Parson's said exactly what the SC said. Told Parson's to revisit the issue of damages, including expectation damages, under general contract law, and not equity. Siga's attorneys argued exactly what I said they would earlier. That under Parson's "Findings of Fact and Conclusions of Law" he cannot award contract damages because apparently one of his findings were that there was no enforceable contract between PIP and Siga, and that expectation damages were too uncertain and speculative to prove. That is why he went the "equity" route in the first place.
This is exactly the conundrum that I wrote about that Parson's would face. Be intellectually true to his earlier findings, or somehow attempt to squirm around them to appease the SC.
Seems like he doesn't want to be told what he can, and cannot, do. No judge does. He still must deal
with the issue of expectations damages versus reliance damages. Would be frankly shocking to me if
suddenly his vision on expectation damages, that were too uncertain and speculative to prove at the time
of trial, suddenly became 20/20 clear after his hands were slapped by the SC....
Parsons believes remedy as constructive trust, equitable lien is appropriate and now Delaware Supreme Court has given him ability to use expectation damages as justification if he chooses. Point of this matter was raised in language of his earlier decision (p.99 of Parsons 9/22/11 opinion):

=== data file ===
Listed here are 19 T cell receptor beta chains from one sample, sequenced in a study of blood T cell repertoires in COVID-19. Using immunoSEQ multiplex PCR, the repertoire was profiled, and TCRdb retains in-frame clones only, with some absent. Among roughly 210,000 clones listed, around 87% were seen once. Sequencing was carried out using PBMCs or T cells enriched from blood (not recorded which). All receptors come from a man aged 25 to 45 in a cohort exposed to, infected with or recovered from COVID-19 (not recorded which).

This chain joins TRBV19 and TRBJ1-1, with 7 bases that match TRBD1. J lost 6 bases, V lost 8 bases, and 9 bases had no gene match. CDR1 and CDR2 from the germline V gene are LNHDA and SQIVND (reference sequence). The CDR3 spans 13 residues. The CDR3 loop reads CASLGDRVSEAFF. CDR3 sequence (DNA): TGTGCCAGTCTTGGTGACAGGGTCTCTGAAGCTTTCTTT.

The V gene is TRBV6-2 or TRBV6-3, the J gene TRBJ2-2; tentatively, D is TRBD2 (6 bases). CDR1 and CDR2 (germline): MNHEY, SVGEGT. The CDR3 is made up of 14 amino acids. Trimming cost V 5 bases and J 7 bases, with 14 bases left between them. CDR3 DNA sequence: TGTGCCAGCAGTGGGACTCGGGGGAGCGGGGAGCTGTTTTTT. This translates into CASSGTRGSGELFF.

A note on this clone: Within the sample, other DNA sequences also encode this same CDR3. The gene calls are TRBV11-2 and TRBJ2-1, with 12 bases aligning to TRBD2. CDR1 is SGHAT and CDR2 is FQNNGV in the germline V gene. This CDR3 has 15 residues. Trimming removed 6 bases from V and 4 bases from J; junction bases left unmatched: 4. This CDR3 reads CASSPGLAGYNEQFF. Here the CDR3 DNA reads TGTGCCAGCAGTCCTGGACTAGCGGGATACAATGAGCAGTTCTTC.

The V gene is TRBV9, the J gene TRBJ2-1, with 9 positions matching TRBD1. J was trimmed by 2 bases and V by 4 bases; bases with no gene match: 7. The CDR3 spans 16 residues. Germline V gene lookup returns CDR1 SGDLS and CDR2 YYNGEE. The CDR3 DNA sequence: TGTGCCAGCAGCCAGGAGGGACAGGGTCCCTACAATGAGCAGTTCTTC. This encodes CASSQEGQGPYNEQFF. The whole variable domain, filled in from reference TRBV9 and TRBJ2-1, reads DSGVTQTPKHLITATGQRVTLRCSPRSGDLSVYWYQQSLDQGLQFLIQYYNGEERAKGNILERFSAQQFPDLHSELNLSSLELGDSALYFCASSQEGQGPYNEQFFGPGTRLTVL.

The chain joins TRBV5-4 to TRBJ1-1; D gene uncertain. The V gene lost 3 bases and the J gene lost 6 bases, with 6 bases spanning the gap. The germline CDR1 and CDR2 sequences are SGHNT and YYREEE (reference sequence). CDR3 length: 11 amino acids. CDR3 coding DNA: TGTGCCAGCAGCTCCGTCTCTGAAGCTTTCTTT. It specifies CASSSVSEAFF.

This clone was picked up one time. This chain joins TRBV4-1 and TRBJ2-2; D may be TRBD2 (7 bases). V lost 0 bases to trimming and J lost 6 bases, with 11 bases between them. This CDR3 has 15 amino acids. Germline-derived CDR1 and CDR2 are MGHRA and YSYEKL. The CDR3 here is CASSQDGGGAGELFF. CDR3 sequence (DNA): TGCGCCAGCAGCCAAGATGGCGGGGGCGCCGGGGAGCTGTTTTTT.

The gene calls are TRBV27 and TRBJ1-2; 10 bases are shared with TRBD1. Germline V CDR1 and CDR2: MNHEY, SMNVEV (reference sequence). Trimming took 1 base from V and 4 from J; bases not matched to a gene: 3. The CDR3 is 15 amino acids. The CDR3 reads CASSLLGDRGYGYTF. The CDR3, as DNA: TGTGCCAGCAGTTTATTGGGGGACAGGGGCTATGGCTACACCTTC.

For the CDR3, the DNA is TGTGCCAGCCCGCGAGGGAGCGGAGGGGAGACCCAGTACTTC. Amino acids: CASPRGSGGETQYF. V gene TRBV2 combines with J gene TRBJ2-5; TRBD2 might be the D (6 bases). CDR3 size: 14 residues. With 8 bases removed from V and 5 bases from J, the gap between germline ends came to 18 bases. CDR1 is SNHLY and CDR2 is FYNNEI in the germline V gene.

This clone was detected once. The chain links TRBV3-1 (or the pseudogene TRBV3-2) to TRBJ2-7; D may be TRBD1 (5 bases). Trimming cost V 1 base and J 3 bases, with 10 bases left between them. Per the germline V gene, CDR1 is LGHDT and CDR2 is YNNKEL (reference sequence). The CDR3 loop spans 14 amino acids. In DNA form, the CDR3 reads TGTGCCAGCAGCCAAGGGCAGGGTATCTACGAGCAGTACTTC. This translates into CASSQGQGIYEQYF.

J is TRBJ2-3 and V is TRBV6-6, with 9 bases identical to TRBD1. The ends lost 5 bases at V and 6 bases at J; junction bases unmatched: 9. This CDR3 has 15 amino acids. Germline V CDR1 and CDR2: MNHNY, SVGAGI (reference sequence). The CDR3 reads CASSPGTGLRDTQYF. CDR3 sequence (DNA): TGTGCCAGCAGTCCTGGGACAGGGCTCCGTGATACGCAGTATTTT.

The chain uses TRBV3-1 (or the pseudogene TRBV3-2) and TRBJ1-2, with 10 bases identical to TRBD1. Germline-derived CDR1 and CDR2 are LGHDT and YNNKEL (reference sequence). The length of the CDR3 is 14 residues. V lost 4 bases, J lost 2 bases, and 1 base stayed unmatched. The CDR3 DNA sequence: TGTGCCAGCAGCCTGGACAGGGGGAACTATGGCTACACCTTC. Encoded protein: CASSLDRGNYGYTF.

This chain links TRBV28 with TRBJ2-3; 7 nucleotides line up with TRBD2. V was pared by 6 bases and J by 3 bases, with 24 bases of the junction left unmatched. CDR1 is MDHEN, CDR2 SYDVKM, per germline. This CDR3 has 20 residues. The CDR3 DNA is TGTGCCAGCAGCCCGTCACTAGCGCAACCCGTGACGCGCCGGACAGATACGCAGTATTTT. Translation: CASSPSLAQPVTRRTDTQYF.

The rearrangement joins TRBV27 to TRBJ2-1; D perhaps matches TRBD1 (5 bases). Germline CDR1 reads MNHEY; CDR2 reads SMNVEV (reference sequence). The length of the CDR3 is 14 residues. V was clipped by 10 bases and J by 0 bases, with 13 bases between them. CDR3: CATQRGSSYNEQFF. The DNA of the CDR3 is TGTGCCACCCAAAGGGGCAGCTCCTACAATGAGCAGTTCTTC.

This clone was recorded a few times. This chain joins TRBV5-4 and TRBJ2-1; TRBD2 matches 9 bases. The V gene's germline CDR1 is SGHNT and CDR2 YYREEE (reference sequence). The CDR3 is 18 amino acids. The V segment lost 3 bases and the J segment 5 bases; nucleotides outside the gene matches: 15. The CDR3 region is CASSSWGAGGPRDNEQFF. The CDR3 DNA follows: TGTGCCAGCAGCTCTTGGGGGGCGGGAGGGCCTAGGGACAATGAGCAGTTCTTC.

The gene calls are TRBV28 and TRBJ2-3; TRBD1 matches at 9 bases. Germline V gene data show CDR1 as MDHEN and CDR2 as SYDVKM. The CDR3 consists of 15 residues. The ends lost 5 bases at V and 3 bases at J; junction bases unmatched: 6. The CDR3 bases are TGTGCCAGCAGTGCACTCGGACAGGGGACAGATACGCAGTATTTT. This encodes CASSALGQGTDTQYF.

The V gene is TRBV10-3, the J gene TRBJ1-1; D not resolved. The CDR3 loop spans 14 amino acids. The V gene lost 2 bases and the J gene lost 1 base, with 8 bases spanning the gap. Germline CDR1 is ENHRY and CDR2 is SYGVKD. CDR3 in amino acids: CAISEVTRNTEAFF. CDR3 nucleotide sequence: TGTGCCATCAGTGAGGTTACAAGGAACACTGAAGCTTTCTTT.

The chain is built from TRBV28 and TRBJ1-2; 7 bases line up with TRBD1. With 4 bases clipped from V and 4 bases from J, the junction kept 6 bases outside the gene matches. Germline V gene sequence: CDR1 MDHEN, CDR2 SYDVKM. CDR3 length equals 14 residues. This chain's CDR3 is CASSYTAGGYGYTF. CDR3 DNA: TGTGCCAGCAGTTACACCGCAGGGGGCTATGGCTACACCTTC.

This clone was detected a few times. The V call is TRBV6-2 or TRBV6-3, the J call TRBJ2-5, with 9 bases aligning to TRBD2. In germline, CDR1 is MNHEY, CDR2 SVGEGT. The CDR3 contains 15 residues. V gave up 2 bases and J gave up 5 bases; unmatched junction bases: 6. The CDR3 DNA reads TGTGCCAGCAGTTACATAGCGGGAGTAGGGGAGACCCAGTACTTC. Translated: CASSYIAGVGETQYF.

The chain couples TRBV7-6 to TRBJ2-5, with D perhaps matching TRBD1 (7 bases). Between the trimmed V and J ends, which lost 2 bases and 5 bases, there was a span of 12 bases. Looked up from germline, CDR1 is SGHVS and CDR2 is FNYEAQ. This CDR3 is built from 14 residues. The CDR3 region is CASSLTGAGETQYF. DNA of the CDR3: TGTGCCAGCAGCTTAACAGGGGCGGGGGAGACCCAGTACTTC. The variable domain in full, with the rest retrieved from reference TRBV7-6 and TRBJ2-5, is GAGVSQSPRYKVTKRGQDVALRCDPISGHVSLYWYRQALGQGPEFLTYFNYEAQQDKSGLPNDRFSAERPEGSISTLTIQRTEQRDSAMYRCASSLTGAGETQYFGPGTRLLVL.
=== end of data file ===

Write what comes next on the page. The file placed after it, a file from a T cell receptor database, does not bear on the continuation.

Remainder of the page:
"Under these facts, expectation damages in the form of an equitable payment stream akin to a constructive trust or an equitable lien on a share of the proceeds from ST-246 deserves serious consideration. Applying the equitable principles and remedies discussed supra to the facts of this case, I conclude that an appropriate remedy would be to afford PharmAthene a stream of future payments if and when commercial sales of ST-246 commence, after accounting for certain marginal expenses. Such a remedy would operate somewhat similarly to an award of a constructive trust or of an equitable lien on a partial interest in the proceeds derived from the patents and related intellectual property for ST-246. A remedy of this sort would comport with the Court’s authority to provide relief 'as justice and good conscience may require' and the requirement to avoid speculative damages."
He summarizes (p100) "Absent SIGA’s failure to negotiate a license agreement in good faith, PharmAthene would have controlled the ST-246 patents and product. Yet, due to its misconduct, SIGA currently controls those items and will in the future. In these circumstances, as in the case of an equitable lien, it is appropriate to recognize PharmAthene’s legitimate claim to share in the proceeds of ST-246."
For these reasons, it would seem equally shocking to me, if after dismissing reliance damages as appropriate remedy, he would suddenly return to it!
Like I said, he doesn't like SIGA for some reason, and is going to stick it to them any way he can. He's probably #$%$ and insulted at the appeal. You think a JUDGE doesn't have an ego bigger than most? If MO/EVenU2 thinks that's good for SIGA, he's dumber than I originally thought.